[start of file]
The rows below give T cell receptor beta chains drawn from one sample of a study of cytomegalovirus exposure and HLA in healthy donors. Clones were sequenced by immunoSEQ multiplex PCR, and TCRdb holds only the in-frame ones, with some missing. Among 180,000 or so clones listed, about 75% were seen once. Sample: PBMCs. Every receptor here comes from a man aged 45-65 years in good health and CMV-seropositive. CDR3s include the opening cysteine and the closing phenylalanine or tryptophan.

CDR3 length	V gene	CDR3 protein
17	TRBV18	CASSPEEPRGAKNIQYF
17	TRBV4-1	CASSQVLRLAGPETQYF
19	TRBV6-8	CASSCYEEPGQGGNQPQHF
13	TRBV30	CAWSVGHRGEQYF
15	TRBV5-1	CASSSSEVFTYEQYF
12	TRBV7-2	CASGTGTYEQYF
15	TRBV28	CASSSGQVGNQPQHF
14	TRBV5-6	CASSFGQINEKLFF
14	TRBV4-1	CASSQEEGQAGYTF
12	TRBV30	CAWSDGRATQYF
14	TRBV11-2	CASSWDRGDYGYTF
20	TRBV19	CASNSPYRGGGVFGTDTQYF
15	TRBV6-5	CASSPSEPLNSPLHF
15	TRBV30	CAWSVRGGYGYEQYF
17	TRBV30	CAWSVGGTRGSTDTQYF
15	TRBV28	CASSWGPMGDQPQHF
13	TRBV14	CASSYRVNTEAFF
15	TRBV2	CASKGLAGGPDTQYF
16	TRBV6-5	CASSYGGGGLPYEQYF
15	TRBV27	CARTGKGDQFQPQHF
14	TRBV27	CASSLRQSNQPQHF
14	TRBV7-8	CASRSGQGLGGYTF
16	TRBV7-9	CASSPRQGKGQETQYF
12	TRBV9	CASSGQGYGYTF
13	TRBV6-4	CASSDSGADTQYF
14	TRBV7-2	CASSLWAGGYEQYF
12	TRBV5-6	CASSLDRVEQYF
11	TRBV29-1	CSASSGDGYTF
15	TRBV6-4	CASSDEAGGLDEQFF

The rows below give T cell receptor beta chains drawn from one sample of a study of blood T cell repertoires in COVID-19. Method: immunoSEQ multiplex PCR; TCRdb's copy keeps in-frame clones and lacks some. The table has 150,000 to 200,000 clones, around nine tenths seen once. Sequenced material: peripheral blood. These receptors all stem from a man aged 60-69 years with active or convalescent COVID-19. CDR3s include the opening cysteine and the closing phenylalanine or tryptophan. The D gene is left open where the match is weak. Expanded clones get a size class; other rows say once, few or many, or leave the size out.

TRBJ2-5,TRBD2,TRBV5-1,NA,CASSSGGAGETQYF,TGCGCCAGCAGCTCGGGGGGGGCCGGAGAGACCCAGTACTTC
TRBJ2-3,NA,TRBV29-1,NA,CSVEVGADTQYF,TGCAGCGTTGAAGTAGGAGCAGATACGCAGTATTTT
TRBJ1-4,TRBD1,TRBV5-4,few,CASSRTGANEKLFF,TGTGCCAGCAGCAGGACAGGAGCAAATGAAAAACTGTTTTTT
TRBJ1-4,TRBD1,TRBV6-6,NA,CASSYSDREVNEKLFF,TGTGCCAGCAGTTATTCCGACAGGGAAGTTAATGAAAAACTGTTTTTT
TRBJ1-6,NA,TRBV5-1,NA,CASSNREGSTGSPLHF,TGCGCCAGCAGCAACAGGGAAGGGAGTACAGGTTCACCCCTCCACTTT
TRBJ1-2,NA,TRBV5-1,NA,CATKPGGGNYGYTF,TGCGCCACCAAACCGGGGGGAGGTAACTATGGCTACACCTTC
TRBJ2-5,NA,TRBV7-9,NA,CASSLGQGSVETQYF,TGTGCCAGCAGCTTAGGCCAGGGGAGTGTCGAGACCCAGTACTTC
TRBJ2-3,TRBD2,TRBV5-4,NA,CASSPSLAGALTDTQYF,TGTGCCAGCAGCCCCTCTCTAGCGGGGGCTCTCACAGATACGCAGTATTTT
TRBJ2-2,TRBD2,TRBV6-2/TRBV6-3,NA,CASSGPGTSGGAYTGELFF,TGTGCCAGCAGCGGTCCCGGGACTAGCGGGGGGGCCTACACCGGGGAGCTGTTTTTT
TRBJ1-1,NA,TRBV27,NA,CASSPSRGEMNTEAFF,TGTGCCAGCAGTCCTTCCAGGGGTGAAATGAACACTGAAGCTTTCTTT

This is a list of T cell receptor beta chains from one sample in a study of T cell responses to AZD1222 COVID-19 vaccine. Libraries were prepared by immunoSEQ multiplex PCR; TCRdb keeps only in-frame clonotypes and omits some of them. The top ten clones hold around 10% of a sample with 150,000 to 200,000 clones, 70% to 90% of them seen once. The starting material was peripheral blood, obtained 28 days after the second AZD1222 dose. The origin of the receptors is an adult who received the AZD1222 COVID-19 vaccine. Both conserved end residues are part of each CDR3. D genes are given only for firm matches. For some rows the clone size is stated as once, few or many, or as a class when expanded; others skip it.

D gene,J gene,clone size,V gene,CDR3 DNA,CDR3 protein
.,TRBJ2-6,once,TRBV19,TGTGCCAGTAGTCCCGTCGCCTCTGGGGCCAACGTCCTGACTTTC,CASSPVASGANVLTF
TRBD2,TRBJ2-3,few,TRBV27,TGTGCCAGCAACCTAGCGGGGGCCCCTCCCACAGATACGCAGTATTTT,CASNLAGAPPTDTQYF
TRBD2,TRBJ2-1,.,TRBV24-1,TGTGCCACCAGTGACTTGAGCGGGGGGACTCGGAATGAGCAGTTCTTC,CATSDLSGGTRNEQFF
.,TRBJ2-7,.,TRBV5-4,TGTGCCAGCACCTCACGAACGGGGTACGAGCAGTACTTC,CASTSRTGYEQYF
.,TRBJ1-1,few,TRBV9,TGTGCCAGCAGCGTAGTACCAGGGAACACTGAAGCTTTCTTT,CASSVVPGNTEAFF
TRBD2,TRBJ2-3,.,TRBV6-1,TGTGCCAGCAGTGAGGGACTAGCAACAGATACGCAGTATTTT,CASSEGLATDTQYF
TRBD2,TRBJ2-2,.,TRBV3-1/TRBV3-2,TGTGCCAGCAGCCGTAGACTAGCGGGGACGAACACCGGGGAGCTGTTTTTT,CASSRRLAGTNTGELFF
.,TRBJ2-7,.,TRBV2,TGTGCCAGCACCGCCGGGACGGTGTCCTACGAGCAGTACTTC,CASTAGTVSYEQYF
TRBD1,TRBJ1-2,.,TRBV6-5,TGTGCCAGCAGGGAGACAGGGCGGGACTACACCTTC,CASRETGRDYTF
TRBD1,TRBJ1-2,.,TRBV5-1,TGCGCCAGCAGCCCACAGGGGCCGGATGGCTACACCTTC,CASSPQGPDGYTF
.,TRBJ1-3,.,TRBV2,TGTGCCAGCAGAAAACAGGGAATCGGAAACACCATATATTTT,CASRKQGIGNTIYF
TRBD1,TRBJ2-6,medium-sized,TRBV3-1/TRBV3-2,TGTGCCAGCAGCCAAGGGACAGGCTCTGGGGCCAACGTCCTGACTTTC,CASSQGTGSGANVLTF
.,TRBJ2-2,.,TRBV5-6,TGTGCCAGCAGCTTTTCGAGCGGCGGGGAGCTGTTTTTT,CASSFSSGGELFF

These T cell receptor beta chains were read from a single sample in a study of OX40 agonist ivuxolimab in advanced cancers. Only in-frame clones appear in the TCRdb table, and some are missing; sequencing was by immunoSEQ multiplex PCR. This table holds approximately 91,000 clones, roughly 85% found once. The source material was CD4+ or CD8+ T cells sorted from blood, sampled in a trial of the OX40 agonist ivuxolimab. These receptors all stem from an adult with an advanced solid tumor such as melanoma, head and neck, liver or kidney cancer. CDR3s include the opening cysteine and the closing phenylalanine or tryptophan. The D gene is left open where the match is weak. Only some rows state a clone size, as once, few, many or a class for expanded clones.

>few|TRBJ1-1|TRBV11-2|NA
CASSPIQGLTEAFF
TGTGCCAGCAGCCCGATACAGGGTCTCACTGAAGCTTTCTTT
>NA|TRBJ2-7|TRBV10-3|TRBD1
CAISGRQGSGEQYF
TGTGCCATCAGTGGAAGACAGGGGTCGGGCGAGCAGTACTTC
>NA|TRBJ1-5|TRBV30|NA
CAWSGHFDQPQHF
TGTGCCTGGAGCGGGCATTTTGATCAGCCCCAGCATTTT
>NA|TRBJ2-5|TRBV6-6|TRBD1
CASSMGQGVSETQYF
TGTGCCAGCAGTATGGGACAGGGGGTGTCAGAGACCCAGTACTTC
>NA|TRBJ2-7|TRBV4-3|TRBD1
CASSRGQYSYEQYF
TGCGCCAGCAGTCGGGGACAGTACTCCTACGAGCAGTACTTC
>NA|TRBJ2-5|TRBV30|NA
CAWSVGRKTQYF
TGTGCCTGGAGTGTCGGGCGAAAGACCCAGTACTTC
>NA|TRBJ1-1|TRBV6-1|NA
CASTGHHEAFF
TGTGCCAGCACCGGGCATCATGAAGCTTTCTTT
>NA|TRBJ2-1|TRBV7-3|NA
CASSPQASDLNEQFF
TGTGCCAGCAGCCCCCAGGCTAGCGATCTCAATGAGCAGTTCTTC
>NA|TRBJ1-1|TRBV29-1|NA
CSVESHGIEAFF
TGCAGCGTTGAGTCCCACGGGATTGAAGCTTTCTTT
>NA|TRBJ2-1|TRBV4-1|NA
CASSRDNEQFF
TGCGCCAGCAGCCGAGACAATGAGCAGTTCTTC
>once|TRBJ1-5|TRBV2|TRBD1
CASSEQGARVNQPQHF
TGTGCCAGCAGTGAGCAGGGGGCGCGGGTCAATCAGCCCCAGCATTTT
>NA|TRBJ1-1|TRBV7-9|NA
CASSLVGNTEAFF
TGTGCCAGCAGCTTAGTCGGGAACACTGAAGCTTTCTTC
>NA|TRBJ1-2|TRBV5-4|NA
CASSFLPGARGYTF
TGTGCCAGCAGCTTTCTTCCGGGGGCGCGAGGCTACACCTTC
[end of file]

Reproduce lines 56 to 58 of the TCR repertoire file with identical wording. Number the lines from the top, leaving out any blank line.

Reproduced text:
TRBD1,TRBJ2-6,medium-sized,TRBV3-1/TRBV3-2,TGTGCCAGCAGCCAAGGGACAGGCTCTGGGGCCAACGTCCTGACTTTC,CASSQGTGSGANVLTF
.,TRBJ2-2,.,TRBV5-6,TGTGCCAGCAGCTTTTCGAGCGGCGGGGAGCTGTTTTTT,CASSFSSGGELFF

These T cell receptor beta chains were read from a single sample in a study of OX40 agonist ivuxolimab in advanced cancers. Only in-frame clones appear in the TCRdb table, and some are missing; sequencing was by immunoSEQ multiplex PCR. This table holds approximately 91,000 clones, roughly 85% found once. The source material was CD4+ or CD8+ T cells sorted from blood, sampled in a trial of the OX40 agonist ivuxolimab. These receptors all stem from an adult with an advanced solid tumor such as melanoma, head and neck, liver or kidney cancer. CDR3s include the opening cysteine and the closing phenylalanine or tryptophan. The D gene is left open where the match is weak. Only some rows state a clone size, as once, few, many or a class for expanded clones.